The trick to addressing racism and sexism to leverage our rich Australian population diversity
The lack of personal awareness and insight about the systemic issues that continue to undermine a fair go and inclusion for many diverse Australians are holding us back from creating an Australia that in the globalised 21st Century could be great.
This week I was shocked and saddened to hear the reports of LNP Senator Ian Macdonald believing that racism in Australia is isolated, and therefore questioning the role of the race commissioner.
Thinking back, I really should not have been so shocked!
Coincidentally in a training session last week, I was asked by a well-intentioned participant whether I thought racism existed in Australia, as he similarly struggled to see beyond a few isolated cases. Fortunately, he had an open mind and in a safe space we provided evidence, using data over time and examples, that demonstrated the systemic nature of racism in Australia - that it’s not a generational issue, and that if we don’t all work together to identify and address it nothing will change.
Such evidence included islamophobia across Australian university campuses, the lack of culturally diverse leadership across Australian institutions – corporate, government and politics - despite having lots of culturally diverse talent in the pipeline for decades, and the frustratingly slow progress to achieve a fair go for Australia’s first peoples. These issues remain constant despite Australia being one of the most culturally diverse countries in the world.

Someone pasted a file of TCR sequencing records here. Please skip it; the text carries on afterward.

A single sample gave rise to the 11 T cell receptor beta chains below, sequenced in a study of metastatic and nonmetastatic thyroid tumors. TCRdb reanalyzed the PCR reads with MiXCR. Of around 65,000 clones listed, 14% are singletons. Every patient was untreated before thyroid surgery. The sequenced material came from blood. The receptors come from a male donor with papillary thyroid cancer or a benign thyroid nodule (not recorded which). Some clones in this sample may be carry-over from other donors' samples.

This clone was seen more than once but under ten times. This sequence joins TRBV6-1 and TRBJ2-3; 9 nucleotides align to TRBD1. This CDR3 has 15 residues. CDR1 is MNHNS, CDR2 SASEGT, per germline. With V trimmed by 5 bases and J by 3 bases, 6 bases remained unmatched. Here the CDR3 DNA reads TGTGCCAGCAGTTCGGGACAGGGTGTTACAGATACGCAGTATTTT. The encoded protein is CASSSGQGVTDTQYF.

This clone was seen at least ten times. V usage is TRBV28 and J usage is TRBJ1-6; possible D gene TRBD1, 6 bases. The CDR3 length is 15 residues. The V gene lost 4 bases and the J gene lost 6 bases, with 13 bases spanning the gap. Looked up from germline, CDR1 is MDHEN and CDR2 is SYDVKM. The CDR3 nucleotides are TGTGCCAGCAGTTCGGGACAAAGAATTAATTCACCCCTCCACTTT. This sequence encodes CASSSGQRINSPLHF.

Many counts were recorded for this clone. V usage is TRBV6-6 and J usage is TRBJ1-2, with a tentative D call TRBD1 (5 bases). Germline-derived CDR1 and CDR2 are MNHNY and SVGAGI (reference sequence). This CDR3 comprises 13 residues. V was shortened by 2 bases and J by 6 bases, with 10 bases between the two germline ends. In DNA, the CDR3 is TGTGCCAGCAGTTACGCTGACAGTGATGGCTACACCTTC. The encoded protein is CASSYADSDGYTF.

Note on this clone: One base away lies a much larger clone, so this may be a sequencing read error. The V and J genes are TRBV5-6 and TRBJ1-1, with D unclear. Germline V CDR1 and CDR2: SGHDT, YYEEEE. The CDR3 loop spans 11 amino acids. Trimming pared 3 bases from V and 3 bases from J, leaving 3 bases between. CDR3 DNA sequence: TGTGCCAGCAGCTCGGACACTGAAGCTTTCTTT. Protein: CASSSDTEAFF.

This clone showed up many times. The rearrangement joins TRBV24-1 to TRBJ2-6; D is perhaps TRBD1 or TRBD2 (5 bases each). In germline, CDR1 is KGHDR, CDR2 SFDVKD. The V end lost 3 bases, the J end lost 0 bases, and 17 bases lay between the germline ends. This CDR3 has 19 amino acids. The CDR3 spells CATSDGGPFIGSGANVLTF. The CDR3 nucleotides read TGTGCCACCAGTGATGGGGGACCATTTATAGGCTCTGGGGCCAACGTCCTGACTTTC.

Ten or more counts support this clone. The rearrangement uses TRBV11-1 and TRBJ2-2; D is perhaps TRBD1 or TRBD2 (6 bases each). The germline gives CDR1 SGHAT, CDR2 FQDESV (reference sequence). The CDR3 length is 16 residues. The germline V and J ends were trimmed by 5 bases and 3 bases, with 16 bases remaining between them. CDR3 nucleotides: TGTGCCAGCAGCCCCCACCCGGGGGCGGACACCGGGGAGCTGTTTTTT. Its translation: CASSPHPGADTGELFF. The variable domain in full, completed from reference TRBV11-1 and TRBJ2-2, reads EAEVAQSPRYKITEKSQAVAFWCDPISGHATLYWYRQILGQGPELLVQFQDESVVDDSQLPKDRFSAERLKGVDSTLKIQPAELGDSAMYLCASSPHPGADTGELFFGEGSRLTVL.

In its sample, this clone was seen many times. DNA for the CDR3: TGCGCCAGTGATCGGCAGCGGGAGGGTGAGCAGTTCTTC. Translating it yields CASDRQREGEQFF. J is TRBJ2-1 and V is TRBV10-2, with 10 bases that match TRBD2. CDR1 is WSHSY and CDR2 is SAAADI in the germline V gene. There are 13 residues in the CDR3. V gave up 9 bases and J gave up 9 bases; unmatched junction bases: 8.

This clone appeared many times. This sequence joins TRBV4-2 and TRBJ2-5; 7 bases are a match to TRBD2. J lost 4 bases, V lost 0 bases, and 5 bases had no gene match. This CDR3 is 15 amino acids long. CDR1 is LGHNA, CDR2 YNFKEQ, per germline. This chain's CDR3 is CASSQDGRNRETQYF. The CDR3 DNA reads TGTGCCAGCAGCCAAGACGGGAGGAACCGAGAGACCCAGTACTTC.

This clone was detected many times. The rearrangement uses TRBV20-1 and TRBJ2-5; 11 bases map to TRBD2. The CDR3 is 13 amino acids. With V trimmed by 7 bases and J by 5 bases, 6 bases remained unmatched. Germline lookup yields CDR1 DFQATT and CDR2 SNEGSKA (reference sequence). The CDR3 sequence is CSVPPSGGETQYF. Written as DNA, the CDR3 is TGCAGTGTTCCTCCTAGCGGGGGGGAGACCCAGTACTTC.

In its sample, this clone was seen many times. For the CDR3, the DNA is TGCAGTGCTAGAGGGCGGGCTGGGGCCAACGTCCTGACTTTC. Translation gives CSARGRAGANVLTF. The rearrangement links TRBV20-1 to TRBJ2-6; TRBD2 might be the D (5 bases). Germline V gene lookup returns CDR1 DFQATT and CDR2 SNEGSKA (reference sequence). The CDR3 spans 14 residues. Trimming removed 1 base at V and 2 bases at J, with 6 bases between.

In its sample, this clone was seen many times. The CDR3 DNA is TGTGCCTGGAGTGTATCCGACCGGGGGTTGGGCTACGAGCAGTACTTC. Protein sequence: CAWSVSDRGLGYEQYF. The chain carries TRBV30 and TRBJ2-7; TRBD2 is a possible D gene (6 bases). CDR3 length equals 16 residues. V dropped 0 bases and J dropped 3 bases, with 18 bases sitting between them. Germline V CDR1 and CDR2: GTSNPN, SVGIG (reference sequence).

So why is progress so slow? Despite an increased understanding that we need to address the problem of a lack of female and culturally diverse leaders in today's world, frustratingly too often we hear reported the wrong solution to the problem. This week, we heard the unhelpful advice from LNP member Jane Prentice, that women and culturally diverse Australians just need to “work harder” to make it– in this case in relation to getting into parliament.
Despite being well intentioned, this unhelpful advice is a result of ignorance of the impact of intergroup bias that leads to ‘in-group’ favouritism and the selection of ‘mini me’s’. Such unhelpful advice is often given by ‘in-group’ members who have never experienced exclusion, despite us having overwhelming evidence, both in Australia and globally, of systemic and structural barriers in our workplaces that undermine ‘out-group’ members success and inclusion, such as the merit trap.
I agree with Jane that women and people from culturally diverse backgrounds do not want to be tokens or patronised, but the trick is not for them to simply ‘work harder’ at a risk of burn out and stereothreat. The trick is instead two-fold:
· First, for ‘in-group’ members to gain awareness of their cognitive and personal biases, and to identify with their colleague’s organisational unconscious biases so they can be consciously addressed;
· Secondly, for ‘in-group’ members to listen with empathy and an open mind to the lived experience of exclusion that diverse groups of ‘out-group’ members still face. With this shared understanding and increased respect, systemic barriers can be identified and removed to deliver a fairer go for all Australians.